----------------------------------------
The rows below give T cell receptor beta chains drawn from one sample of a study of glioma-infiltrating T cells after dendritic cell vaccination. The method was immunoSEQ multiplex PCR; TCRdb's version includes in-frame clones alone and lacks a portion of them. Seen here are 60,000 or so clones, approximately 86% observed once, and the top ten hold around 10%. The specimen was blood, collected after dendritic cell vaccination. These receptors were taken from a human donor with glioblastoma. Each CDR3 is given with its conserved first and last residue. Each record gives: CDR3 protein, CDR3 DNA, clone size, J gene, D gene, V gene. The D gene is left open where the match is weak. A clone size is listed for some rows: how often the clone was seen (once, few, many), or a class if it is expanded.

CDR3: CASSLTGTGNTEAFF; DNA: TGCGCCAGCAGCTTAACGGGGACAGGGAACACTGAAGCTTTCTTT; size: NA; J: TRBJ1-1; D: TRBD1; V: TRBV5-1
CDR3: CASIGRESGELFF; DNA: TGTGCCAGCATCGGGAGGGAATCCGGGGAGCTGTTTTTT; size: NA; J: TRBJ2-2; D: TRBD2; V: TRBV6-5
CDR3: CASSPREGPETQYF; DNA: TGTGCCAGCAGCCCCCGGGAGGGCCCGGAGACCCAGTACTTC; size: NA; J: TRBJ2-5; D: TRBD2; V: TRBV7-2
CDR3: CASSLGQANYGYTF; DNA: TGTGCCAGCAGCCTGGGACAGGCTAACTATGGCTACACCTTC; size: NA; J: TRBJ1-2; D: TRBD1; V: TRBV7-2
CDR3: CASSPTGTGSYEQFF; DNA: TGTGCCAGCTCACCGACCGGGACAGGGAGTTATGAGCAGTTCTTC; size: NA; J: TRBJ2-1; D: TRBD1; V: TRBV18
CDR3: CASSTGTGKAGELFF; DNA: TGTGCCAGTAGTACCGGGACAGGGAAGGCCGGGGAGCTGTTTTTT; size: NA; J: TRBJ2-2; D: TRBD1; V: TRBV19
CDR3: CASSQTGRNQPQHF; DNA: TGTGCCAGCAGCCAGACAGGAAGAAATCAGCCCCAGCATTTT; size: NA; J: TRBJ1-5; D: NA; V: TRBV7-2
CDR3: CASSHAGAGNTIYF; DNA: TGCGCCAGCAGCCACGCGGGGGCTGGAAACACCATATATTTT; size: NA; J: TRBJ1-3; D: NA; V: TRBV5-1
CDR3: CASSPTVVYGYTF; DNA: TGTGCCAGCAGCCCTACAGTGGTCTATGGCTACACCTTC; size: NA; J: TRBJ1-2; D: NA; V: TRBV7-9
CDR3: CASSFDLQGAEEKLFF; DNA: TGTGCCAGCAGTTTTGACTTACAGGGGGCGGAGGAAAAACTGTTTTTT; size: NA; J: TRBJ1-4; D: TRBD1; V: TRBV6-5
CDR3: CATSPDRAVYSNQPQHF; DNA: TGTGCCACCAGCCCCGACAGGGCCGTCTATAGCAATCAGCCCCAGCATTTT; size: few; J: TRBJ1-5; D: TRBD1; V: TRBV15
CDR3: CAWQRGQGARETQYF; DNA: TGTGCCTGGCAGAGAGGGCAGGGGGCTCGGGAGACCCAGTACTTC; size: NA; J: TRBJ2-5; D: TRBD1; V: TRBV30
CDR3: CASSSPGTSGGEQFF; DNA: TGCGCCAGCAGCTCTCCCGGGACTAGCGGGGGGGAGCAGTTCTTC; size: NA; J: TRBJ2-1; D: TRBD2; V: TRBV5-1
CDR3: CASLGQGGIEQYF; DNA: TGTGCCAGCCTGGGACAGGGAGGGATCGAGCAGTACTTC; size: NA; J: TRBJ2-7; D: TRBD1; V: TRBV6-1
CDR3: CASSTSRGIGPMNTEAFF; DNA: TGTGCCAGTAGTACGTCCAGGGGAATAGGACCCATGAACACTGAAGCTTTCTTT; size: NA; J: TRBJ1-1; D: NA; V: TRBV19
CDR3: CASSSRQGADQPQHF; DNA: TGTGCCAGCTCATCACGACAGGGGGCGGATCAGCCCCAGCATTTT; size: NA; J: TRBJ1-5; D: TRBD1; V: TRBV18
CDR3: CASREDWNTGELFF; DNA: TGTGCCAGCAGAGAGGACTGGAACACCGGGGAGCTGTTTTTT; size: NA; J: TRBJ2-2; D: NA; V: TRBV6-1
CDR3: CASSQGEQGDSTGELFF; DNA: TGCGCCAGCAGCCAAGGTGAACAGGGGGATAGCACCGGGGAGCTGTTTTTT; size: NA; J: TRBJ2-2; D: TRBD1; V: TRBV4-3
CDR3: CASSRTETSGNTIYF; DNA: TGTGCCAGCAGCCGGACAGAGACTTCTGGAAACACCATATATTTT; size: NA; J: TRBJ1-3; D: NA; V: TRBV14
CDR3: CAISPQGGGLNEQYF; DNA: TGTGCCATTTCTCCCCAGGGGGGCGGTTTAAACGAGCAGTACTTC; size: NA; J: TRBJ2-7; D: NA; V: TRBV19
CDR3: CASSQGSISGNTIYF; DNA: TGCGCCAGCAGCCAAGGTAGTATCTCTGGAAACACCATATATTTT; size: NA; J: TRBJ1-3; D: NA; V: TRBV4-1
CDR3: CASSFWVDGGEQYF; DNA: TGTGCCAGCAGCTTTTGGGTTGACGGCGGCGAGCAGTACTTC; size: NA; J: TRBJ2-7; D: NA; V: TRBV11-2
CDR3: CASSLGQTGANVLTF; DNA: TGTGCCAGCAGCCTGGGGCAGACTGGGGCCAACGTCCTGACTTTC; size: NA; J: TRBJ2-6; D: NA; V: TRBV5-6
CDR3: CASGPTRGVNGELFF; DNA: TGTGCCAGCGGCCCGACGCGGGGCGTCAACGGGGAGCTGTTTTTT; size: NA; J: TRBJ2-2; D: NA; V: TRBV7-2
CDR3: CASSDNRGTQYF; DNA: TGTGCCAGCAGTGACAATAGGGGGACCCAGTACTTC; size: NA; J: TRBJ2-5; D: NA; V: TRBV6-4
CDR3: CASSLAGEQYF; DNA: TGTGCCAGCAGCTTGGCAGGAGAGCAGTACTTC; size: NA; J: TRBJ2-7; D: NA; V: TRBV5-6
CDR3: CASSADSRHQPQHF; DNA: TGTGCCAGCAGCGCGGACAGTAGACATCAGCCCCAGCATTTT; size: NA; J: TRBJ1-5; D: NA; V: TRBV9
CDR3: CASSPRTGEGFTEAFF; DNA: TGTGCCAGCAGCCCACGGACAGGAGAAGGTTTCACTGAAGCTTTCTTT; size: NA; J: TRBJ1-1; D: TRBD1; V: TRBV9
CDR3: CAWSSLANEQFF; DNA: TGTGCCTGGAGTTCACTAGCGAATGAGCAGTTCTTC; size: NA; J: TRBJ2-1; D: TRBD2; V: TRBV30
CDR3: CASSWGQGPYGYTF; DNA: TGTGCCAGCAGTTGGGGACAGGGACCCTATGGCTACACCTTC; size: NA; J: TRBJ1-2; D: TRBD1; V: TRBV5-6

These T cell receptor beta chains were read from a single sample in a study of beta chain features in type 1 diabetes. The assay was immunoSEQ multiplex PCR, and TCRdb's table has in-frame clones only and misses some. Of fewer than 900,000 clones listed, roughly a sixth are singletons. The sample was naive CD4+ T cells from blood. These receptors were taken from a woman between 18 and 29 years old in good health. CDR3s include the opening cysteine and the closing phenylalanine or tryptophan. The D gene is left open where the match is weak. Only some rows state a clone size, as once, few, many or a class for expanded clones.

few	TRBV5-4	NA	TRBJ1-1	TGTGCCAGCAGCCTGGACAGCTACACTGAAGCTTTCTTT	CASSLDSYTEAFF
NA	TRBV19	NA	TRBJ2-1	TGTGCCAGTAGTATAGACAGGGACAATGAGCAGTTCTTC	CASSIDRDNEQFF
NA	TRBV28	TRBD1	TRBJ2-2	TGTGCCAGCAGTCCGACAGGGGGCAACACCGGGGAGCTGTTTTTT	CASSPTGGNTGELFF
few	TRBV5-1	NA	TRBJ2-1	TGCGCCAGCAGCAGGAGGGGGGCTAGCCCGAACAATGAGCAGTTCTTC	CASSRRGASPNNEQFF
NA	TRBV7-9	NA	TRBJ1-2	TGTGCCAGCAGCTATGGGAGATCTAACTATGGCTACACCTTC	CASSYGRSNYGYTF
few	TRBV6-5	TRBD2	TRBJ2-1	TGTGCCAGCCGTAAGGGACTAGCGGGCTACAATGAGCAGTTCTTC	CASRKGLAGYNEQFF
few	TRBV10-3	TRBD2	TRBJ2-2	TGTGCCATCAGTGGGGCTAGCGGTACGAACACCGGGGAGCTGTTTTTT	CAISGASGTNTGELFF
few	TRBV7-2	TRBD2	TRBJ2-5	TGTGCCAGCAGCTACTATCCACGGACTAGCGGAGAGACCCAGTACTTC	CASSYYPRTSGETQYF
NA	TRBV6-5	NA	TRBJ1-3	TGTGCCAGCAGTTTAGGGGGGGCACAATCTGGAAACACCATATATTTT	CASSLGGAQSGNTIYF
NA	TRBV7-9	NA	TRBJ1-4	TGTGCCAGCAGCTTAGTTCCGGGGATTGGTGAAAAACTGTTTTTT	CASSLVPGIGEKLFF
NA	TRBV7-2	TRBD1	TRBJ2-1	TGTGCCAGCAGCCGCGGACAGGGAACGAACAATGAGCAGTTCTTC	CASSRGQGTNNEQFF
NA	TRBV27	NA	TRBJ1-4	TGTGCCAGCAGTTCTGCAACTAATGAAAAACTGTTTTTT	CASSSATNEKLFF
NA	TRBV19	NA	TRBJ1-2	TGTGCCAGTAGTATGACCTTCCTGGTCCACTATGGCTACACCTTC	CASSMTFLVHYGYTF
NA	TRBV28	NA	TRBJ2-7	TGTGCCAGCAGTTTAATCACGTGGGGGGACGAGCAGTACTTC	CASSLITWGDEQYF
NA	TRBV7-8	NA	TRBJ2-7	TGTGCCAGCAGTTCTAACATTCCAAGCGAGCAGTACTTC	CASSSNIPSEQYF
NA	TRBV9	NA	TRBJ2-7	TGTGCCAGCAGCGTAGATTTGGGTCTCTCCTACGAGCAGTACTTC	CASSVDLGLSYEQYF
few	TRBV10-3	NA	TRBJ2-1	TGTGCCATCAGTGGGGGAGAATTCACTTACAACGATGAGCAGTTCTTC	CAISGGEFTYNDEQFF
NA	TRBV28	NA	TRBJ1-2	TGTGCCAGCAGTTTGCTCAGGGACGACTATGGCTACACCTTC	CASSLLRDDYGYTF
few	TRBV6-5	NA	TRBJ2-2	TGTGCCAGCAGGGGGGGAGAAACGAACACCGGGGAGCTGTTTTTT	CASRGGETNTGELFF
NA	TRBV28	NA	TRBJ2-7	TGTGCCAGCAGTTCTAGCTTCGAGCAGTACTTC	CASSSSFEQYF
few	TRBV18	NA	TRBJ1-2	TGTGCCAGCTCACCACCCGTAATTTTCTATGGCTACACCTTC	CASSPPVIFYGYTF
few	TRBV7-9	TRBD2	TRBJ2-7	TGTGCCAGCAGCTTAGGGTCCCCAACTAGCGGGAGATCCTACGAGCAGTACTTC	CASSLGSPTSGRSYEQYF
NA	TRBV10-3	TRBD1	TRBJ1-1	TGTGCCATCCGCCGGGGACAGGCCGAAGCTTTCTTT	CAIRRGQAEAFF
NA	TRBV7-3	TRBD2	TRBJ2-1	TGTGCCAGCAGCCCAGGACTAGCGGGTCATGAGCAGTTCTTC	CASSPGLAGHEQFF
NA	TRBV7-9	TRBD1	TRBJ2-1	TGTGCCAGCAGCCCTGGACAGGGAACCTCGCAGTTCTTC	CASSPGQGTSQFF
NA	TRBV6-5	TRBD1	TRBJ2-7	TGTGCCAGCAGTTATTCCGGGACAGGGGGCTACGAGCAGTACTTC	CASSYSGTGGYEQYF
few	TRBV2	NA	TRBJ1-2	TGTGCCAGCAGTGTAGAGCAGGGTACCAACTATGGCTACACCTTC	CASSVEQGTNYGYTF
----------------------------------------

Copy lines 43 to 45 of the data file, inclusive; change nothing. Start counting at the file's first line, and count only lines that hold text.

NA	TRBV7-2	TRBD1	TRBJ2-1	TGTGCCAGCAGCCGCGGACAGGGAACGAACAATGAGCAGTTCTTC	CASSRGQGTNNEQFF
NA	TRBV27	NA	TRBJ1-4	TGTGCCAGCAGTTCTGCAACTAATGAAAAACTGTTTTTT	CASSSATNEKLFF
NA	TRBV19	NA	TRBJ1-2	TGTGCCAGTAGTATGACCTTCCTGGTCCACTATGGCTACACCTTC	CASSMTFLVHYGYTF